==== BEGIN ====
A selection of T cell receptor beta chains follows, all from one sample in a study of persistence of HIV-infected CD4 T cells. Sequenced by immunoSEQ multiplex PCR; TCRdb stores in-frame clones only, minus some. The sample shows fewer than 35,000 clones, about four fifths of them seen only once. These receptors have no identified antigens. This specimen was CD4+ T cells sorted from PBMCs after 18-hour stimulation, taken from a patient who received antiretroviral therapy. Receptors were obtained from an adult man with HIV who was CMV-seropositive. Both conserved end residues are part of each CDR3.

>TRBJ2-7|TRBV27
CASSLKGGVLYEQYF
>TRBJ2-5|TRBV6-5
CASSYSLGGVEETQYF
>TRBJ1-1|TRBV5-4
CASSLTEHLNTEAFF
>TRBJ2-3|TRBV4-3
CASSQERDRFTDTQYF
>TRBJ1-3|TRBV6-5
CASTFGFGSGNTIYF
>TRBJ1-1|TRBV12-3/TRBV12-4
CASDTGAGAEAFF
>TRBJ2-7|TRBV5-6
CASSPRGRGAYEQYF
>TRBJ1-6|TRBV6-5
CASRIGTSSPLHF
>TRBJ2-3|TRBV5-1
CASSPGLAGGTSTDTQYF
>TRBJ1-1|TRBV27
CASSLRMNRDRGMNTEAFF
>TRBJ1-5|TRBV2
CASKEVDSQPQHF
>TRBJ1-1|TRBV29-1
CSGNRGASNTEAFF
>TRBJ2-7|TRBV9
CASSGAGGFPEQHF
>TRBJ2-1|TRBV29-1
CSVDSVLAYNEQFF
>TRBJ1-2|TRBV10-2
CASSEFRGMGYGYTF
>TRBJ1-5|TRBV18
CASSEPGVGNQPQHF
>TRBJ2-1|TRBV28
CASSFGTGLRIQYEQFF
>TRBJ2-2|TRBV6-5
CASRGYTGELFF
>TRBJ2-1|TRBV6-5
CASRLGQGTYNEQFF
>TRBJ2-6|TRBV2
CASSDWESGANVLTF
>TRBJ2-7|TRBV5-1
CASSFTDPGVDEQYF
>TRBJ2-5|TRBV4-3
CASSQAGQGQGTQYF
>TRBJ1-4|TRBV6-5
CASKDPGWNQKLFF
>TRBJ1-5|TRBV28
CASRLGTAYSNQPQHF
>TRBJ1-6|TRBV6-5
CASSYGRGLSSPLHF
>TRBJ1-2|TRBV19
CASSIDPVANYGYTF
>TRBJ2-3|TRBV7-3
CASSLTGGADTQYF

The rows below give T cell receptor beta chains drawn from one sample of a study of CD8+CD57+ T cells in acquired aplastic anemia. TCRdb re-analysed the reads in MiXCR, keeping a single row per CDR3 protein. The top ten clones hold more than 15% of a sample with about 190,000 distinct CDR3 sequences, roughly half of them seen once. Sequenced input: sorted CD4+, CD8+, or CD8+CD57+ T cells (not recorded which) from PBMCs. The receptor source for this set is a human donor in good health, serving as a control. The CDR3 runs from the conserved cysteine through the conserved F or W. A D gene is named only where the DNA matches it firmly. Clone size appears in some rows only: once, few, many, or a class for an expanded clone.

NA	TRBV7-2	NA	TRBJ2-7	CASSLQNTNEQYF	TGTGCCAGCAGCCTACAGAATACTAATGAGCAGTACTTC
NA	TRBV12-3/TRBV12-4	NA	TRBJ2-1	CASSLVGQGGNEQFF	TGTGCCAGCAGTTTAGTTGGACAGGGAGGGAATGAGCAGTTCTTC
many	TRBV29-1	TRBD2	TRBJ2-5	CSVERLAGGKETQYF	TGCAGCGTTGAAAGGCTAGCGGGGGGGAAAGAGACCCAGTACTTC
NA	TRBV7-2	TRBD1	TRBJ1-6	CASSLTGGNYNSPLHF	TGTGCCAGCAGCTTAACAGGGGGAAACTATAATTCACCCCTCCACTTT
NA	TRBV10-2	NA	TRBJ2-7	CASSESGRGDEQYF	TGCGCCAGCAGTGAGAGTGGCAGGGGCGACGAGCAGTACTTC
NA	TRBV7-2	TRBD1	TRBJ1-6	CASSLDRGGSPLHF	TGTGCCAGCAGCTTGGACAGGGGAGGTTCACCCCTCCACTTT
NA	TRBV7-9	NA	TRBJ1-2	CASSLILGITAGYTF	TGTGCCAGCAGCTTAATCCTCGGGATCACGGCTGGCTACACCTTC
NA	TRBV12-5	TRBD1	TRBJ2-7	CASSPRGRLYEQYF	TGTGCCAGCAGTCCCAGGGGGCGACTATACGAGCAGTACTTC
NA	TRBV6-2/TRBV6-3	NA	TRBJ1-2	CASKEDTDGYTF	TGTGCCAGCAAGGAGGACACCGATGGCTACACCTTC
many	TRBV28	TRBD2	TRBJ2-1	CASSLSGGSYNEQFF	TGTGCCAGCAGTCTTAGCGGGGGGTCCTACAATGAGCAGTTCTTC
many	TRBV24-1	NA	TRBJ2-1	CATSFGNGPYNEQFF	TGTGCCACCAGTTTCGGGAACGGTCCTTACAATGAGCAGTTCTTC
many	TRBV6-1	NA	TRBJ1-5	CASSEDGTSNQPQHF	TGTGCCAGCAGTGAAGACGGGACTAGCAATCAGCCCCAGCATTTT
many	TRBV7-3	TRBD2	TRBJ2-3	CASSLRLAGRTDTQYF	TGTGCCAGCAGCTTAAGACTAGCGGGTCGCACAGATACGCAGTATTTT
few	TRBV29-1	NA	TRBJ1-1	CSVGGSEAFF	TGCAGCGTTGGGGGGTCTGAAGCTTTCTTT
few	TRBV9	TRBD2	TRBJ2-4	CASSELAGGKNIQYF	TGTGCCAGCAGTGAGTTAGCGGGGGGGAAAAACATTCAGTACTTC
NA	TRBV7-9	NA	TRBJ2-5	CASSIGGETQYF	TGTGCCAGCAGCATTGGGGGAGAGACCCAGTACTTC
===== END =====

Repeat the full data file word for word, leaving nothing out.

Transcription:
A selection of T cell receptor beta chains follows, all from one sample in a study of persistence of HIV-infected CD4 T cells. Sequenced by immunoSEQ multiplex PCR; TCRdb stores in-frame clones only, minus some. The sample shows fewer than 35,000 clones, about four fifths of them seen only once. These receptors have no identified antigens. This specimen was CD4+ T cells sorted from PBMCs after 18-hour stimulation, taken from a patient who received antiretroviral therapy. Receptors were obtained from an adult man with HIV who was CMV-seropositive. Both conserved end residues are part of each CDR3.

>TRBJ2-7|TRBV27
CASSLKGGVLYEQYF
>TRBJ2-5|TRBV6-5
CASSYSLGGVEETQYF
>TRBJ1-1|TRBV5-4
CASSLTEHLNTEAFF
>TRBJ2-3|TRBV4-3
CASSQERDRFTDTQYF
>TRBJ1-3|TRBV6-5
CASTFGFGSGNTIYF
>TRBJ1-1|TRBV12-3/TRBV12-4
CASDTGAGAEAFF
>TRBJ2-7|TRBV5-6
CASSPRGRGAYEQYF
>TRBJ1-6|TRBV6-5
CASRIGTSSPLHF
>TRBJ2-3|TRBV5-1
CASSPGLAGGTSTDTQYF
>TRBJ1-1|TRBV27
CASSLRMNRDRGMNTEAFF
>TRBJ1-5|TRBV2
CASKEVDSQPQHF
>TRBJ1-1|TRBV29-1
CSGNRGASNTEAFF
>TRBJ2-7|TRBV9
CASSGAGGFPEQHF
>TRBJ2-1|TRBV29-1
CSVDSVLAYNEQFF
>TRBJ1-2|TRBV10-2
CASSEFRGMGYGYTF
>TRBJ1-5|TRBV18
CASSEPGVGNQPQHF
>TRBJ2-1|TRBV28
CASSFGTGLRIQYEQFF
>TRBJ2-2|TRBV6-5
CASRGYTGELFF
>TRBJ2-1|TRBV6-5
CASRLGQGTYNEQFF
>TRBJ2-6|TRBV2
CASSDWESGANVLTF
>TRBJ2-7|TRBV5-1
CASSFTDPGVDEQYF
>TRBJ2-5|TRBV4-3
CASSQAGQGQGTQYF
>TRBJ1-4|TRBV6-5
CASKDPGWNQKLFF
>TRBJ1-5|TRBV28
CASRLGTAYSNQPQHF
>TRBJ1-6|TRBV6-5
CASSYGRGLSSPLHF
>TRBJ1-2|TRBV19
CASSIDPVANYGYTF
>TRBJ2-3|TRBV7-3
CASSLTGGADTQYF

The rows below give T cell receptor beta chains drawn from one sample of a study of CD8+CD57+ T cells in acquired aplastic anemia. TCRdb re-analysed the reads in MiXCR, keeping a single row per CDR3 protein. The top ten clones hold more than 15% of a sample with about 190,000 distinct CDR3 sequences, roughly half of them seen once. Sequenced input: sorted CD4+, CD8+, or CD8+CD57+ T cells (not recorded which) from PBMCs. The receptor source for this set is a human donor in good health, serving as a control. The CDR3 runs from the conserved cysteine through the conserved F or W. A D gene is named only where the DNA matches it firmly. Clone size appears in some rows only: once, few, many, or a class for an expanded clone.

NA	TRBV7-2	NA	TRBJ2-7	CASSLQNTNEQYF	TGTGCCAGCAGCCTACAGAATACTAATGAGCAGTACTTC
NA	TRBV12-3/TRBV12-4	NA	TRBJ2-1	CASSLVGQGGNEQFF	TGTGCCAGCAGTTTAGTTGGACAGGGAGGGAATGAGCAGTTCTTC
many	TRBV29-1	TRBD2	TRBJ2-5	CSVERLAGGKETQYF	TGCAGCGTTGAAAGGCTAGCGGGGGGGAAAGAGACCCAGTACTTC
NA	TRBV7-2	TRBD1	TRBJ1-6	CASSLTGGNYNSPLHF	TGTGCCAGCAGCTTAACAGGGGGAAACTATAATTCACCCCTCCACTTT
NA	TRBV10-2	NA	TRBJ2-7	CASSESGRGDEQYF	TGCGCCAGCAGTGAGAGTGGCAGGGGCGACGAGCAGTACTTC
NA	TRBV7-2	TRBD1	TRBJ1-6	CASSLDRGGSPLHF	TGTGCCAGCAGCTTGGACAGGGGAGGTTCACCCCTCCACTTT
NA	TRBV7-9	NA	TRBJ1-2	CASSLILGITAGYTF	TGTGCCAGCAGCTTAATCCTCGGGATCACGGCTGGCTACACCTTC
NA	TRBV12-5	TRBD1	TRBJ2-7	CASSPRGRLYEQYF	TGTGCCAGCAGTCCCAGGGGGCGACTATACGAGCAGTACTTC
NA	TRBV6-2/TRBV6-3	NA	TRBJ1-2	CASKEDTDGYTF	TGTGCCAGCAAGGAGGACACCGATGGCTACACCTTC
many	TRBV28	TRBD2	TRBJ2-1	CASSLSGGSYNEQFF	TGTGCCAGCAGTCTTAGCGGGGGGTCCTACAATGAGCAGTTCTTC
many	TRBV24-1	NA	TRBJ2-1	CATSFGNGPYNEQFF	TGTGCCACCAGTTTCGGGAACGGTCCTTACAATGAGCAGTTCTTC
many	TRBV6-1	NA	TRBJ1-5	CASSEDGTSNQPQHF	TGTGCCAGCAGTGAAGACGGGACTAGCAATCAGCCCCAGCATTTT
many	TRBV7-3	TRBD2	TRBJ2-3	CASSLRLAGRTDTQYF	TGTGCCAGCAGCTTAAGACTAGCGGGTCGCACAGATACGCAGTATTTT
few	TRBV29-1	NA	TRBJ1-1	CSVGGSEAFF	TGCAGCGTTGGGGGGTCTGAAGCTTTCTTT
few	TRBV9	TRBD2	TRBJ2-4	CASSELAGGKNIQYF	TGTGCCAGCAGTGAGTTAGCGGGGGGGAAAAACATTCAGTACTTC
NA	TRBV7-9	NA	TRBJ2-5	CASSIGGETQYF	TGTGCCAGCAGCATTGGGGGAGAGACCCAGTACTTC